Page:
The present invention, in another aspect, incorporates the well known technology of fiberoptic based displacement sensing into a small table top design, which may be portable, that allows the measurement of muscular displacement with exceptional accuracy and precision rapidly and non-invasively. Such fiberoptic displacement sensors, for example, are available from Philtec, Inc., Annapolis, Md.

The fiberoptic displacement sensor projects a beam of light of a visible wavelength (from an light emitting diode LED or a semiconductor laser, for example) that creates a spot on the target surface. Reflected light from that surface is viewed at an angle by a line camera inside the sensor. The target's distance is computed from the image pixel data. Tests on dysphagia patients show that the sensor successfully measured muscle movement on a subject's throat with an accuracy of better than 1 mm in muscle displacement.

In addition to the displacement sensor, the device of the present invention includes a power supply effective to power the displacement sensor, cables effective to lead power to the displacement sensor, and a display panel that shows the measurement data. Further, the device of the present invention includes a base. The device includes an arm effective to hold a rest in steady alignment with the base during a measurement. The rest is effective to hold the measurement subject's metric area steady relative to the displacement sensor, which is conveniently mounted on the arm.

Referring to FIGS. 1-4, in one embodiment, base (1) comprises a bracket (11) with a turnscrew (12) effective to mount the device on, for example, the edge of a desk stably. Arm assembly (2) comprises a single locking multilinkage that conveniently loosens by turning locking lever (21) to enable lower arm (22) and upper arm (23) to pivot freely to place rest (3) at a convenient location, at which time lever (21) is turned to lock the entire assembly. Displacement sensor (4) is conveniently mounted on arm (2) effective to measure the area of interest on the subject.

Referring to FIG. 5, in another embodiment, base (111) comprises a bracket (222) that includes a chinrest (333) and conveniently a forehead rest (444). For comfort and convenience, the bracket is adjustable to the subject's physiology (size, height, chin size, for example). Displacement sensor (456) is conveniently mounted on arm (555) effective to measure the area of interest (666) on the subject.

In another embodiment, the measurement apparatus of the present invention for measuring a metric of a measurement area of interest on a subject comprises an arm; a rest attached to or formed on the arm; a base attached to or formed on the arm; and a displacement sensor attached to the arm; wherein the arm, rest, and displacement sensor can be adjusted to optimize the spatial relationship between the displacement sensor and the measurement area of interest on the subject. In use, the apparatus is held by the measuring person at the base, the rest is placed on the subject, and the arm moved to optimize the displacement sensor's measurement of the measurement area of interest. Then the apparatus is held steady while measurement is made. Alternatively, the apparatus is held steady by the base, or the apparatus is placed on a steady surface by the base, and the subject is brought into contact with the rest and measurement is made. The rest can contact, for example, the subject's chin, forehead, or chest is measurement is desired of the throat area.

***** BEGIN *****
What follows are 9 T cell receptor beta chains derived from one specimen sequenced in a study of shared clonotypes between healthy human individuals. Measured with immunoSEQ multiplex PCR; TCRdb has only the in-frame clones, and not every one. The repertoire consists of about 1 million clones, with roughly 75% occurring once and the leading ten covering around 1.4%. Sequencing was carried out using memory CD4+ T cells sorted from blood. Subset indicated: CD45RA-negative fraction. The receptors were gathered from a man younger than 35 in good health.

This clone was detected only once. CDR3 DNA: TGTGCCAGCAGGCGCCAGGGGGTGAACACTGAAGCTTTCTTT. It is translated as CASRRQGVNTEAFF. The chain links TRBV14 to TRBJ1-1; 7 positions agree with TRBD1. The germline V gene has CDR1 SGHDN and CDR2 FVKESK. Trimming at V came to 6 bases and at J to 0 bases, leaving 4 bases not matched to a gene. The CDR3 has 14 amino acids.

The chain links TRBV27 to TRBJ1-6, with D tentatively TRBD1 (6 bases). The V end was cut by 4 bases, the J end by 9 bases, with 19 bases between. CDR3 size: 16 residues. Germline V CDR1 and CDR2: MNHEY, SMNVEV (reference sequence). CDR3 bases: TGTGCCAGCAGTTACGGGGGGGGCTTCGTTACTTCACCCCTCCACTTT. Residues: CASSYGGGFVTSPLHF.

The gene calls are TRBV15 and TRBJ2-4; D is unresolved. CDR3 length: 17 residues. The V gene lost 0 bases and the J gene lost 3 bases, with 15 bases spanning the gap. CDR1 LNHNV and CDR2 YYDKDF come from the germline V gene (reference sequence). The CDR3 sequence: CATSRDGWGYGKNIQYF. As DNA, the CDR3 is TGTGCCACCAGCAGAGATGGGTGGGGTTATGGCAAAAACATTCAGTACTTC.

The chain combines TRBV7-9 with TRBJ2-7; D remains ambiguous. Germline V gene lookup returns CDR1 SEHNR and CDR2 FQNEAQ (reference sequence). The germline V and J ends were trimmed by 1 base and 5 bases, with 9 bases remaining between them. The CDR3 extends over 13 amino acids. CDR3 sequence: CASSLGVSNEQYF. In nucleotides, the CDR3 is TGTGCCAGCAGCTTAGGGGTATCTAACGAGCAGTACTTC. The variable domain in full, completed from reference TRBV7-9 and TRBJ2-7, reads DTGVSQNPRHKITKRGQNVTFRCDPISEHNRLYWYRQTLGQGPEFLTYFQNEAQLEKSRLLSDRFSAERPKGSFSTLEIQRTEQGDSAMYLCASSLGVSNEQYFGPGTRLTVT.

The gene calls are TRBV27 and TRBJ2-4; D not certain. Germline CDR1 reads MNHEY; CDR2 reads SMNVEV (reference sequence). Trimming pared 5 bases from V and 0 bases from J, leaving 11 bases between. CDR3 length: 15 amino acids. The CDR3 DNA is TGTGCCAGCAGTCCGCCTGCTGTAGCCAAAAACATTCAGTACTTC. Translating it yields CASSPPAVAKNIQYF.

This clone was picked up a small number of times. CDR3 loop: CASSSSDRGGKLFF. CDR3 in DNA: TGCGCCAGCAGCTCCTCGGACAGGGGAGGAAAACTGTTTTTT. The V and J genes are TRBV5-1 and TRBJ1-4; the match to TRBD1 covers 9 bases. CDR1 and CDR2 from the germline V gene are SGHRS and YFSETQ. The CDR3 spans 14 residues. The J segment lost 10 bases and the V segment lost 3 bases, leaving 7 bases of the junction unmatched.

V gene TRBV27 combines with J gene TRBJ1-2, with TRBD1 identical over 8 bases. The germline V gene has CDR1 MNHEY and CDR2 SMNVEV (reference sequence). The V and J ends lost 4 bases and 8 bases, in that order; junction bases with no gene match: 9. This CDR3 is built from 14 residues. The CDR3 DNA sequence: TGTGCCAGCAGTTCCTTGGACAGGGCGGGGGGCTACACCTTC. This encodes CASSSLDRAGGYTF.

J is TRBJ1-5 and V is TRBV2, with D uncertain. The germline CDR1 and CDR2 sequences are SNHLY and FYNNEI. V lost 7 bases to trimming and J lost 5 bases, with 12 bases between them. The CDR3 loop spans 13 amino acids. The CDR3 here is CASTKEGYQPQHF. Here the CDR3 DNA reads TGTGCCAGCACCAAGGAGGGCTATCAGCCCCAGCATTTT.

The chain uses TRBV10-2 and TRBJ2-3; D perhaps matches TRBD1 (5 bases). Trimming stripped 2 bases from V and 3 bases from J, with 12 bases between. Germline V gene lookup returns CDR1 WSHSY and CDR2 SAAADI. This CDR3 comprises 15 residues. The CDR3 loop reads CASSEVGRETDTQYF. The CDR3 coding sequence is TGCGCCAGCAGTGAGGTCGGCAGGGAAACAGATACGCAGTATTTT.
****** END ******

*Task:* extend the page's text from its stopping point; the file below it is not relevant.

In another embodiment, the arm assembly comprises a multiplicity of arms with a multiplicity of locking joints convenient to allow a multiplicity of degrees of freedom for adjustment. After adjustment the locking joints are locked to hold the rest in steady alignment with the subject measurement area of interest and the displacement sensor. Thus, in use the subject places a convenient part of himself in contact with the rest (or, if more convenient, the rest is placed in contact with a part of the subject) and the displacement sensor is optimized in relation to the measurement area of interest by adjustment of the arms. The joints are then locked and measurement is made. The rest can conveniently be placed in contact with, for example, the chin, forehead, or chest.

In another embodiment, the arm assembly comprises a single arm that is conveniently sized and shaped to hold the rest at a location relative to the base for convenient measuring of the subject measurement area of interest. Thus, in use the subject places a convenient pat of himself in contact with the rest (or, if more convenient, the rest is placed in contact with a part of the subject) and the displacement sensor is optimized in relation to the measurement area of interest by movement of the single arm relative to the subject. The base can be held by hand by the measuring technician and measurement is made. The rest can conveniently be placed in contact with, for example, the chin, forehead, or chest. The rest and the base can be integral parts of the arm. The displacement sensor can be fixed to the arm or can be adjustably fixed to the arm, as convenient. It is preferred for there to be some adjustability to the attachment of the displacement sensor to the arm.